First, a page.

iPhone X pre-orders went live last Friday, and delivery times swiftly slipped to 5-6 weeks. Having said that, this was actually a lot better than many people feared, so who knows? Maybe Apple has managed to assemble more stock than expected.
I wouldn't count on any availability for those unwilling to queue, though.What's been the early response?
Apple curiously limited its iPhone X review models, opting to give many of them out to YouTube influencers and lifestyle publications instead of the usual tech writers.
What's more, of the tech writers it did give an iPhone X to, most only received it relatively late in the day. This means that the vast majority of early iPhone X opinion out there is of limited critical value.
This might suggest a damage limitation effort from a company that knows it's made a dud, but that's not necessarily the case. Of the small few trustworthy sources who managed to bag an iPhone X earlier - there appear to have been just four - the overall impression is positive.
The screen is said to be the best yet seen in an iPhone, Face ID apparently works well, and the new gestures that are required in the absence of that home button aren't the disaster some feared. Still, early days and all that.Will it be good for games?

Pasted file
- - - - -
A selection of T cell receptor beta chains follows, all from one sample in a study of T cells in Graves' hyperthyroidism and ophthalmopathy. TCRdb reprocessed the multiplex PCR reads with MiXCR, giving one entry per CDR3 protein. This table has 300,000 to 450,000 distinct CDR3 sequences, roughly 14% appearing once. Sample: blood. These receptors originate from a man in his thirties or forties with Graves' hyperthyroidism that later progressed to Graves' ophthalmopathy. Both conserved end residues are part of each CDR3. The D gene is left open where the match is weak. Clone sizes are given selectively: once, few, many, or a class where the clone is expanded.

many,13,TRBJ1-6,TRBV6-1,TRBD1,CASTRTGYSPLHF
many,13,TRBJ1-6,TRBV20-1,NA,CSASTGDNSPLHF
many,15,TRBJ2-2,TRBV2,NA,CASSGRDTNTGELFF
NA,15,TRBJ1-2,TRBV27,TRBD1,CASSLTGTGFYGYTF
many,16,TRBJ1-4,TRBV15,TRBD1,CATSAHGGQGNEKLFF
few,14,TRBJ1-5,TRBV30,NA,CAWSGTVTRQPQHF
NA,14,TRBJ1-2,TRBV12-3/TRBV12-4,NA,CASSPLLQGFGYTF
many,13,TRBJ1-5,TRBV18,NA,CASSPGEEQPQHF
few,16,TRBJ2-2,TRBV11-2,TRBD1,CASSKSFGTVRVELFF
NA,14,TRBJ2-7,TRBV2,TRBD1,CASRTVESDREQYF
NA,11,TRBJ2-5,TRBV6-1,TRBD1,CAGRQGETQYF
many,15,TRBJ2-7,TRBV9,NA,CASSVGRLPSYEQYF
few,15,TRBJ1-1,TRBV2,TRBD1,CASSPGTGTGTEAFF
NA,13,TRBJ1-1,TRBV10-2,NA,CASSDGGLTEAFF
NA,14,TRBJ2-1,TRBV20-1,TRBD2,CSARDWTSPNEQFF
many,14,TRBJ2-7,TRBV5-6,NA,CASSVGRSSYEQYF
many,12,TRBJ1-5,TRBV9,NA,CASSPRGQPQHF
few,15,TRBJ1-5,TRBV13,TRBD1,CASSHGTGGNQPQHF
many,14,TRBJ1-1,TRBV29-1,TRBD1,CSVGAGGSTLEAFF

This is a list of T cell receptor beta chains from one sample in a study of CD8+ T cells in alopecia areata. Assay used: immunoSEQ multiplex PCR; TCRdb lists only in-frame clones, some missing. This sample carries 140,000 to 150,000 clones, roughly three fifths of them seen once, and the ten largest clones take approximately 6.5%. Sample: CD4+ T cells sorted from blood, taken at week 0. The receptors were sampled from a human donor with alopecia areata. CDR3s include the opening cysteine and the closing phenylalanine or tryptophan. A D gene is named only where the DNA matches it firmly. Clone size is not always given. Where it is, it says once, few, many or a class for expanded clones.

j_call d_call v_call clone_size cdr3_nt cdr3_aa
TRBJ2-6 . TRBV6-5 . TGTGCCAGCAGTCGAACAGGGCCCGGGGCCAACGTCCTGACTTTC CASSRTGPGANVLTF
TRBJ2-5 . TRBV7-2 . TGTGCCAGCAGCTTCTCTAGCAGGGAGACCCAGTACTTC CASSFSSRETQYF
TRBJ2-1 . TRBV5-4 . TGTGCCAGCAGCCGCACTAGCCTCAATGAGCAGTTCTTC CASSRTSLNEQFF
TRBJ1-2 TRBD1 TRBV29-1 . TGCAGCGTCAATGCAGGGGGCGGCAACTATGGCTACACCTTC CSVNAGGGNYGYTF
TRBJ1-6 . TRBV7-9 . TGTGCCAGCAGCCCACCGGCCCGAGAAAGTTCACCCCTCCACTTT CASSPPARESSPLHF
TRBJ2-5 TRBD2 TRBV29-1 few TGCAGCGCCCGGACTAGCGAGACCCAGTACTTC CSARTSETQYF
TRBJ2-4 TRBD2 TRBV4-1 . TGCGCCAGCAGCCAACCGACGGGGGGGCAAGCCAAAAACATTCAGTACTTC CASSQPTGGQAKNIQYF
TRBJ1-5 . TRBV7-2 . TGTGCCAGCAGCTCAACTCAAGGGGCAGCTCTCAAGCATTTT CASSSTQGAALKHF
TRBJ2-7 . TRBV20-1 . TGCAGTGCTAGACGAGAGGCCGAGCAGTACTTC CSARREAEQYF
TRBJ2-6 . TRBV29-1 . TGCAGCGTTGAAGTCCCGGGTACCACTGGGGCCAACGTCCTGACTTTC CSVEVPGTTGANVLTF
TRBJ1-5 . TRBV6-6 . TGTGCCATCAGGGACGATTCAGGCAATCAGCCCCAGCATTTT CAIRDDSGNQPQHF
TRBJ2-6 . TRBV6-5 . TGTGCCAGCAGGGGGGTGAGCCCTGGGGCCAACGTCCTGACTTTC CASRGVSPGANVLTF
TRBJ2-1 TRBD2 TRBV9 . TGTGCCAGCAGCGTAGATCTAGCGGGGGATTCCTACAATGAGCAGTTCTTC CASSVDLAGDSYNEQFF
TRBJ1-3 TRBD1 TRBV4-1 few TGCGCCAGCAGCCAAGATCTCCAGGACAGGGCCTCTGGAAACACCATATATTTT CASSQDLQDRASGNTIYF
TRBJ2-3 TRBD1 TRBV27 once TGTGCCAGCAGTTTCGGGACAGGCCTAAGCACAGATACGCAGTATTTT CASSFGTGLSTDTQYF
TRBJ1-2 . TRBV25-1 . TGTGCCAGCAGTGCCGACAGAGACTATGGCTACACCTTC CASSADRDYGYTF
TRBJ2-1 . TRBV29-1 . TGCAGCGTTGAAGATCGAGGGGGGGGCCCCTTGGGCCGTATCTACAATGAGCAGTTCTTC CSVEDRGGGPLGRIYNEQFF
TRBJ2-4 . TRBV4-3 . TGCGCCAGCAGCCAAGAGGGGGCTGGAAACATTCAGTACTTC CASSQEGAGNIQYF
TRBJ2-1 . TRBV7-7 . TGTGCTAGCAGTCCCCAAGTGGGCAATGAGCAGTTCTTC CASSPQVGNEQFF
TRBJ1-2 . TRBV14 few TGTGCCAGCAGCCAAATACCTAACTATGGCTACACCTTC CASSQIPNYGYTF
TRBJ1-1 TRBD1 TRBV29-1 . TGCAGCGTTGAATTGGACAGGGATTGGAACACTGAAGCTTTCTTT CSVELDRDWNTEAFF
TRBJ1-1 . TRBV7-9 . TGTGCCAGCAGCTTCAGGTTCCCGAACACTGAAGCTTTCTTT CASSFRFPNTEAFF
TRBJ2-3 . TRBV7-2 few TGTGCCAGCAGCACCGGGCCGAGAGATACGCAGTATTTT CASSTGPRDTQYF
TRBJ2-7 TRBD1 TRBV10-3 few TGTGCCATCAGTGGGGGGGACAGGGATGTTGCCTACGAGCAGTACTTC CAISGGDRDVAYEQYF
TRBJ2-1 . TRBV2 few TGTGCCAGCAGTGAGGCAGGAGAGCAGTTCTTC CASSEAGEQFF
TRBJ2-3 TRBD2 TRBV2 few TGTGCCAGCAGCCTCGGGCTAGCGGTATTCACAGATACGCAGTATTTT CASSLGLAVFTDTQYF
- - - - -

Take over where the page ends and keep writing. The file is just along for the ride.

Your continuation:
It would be remiss of us to let this round-up pass without mentioning the iPhone X's likely gaming chops. We are a portable gaming website, after all.
It's looking good on that front. The 5.8-inch OLED display promises to show games off better than any iPhone before, while the A11 Bionic processor is going to run 3D games without breaking into a sweat.
The iPhone X will also be the best phone on which to play the forthcoming wave of AR-enabled games. Apple's really pushing AR, and the X has all the sensors to make it sing.
Special mention also to the X's speakers, which are stereo and a lot louder than before.
One potential downside is that the iPhone X's unique display requires app developers to update their apps in order to make use of the extra space and weird shape. If they don't they will either be letterboxed or glitchy, so the initial gaming experience might be somewhat compromised.Conclusion
So, should you queue up for the iPhone X? To be frank, if you're even asking yourself that question, the answer should probably be 'no'.
It takes a special breed of unquestioning Apple enthusiast to be willing to stand out in the cold for hours, missing sleep and work/school just for the privilege of handing over £1000 for a new gadget a few weeks before everyone else.
That's not to say that the iPhone X won't be awesome. It could well be. But the very fact that this is unknown - coupled with the aforementioned sky-high price - means that the sensible bet would be to hold off until a more rounded critical consensus has been formed.
If you're really eager, why not walk into your local Apple Store first thing Friday morning and have an extended play with the iPhone X?
If you're sold, slap that pre-order down - online pre-order dates remain stuck at the 5-6 weeks point, which means that you'll still get the phone before Christmas.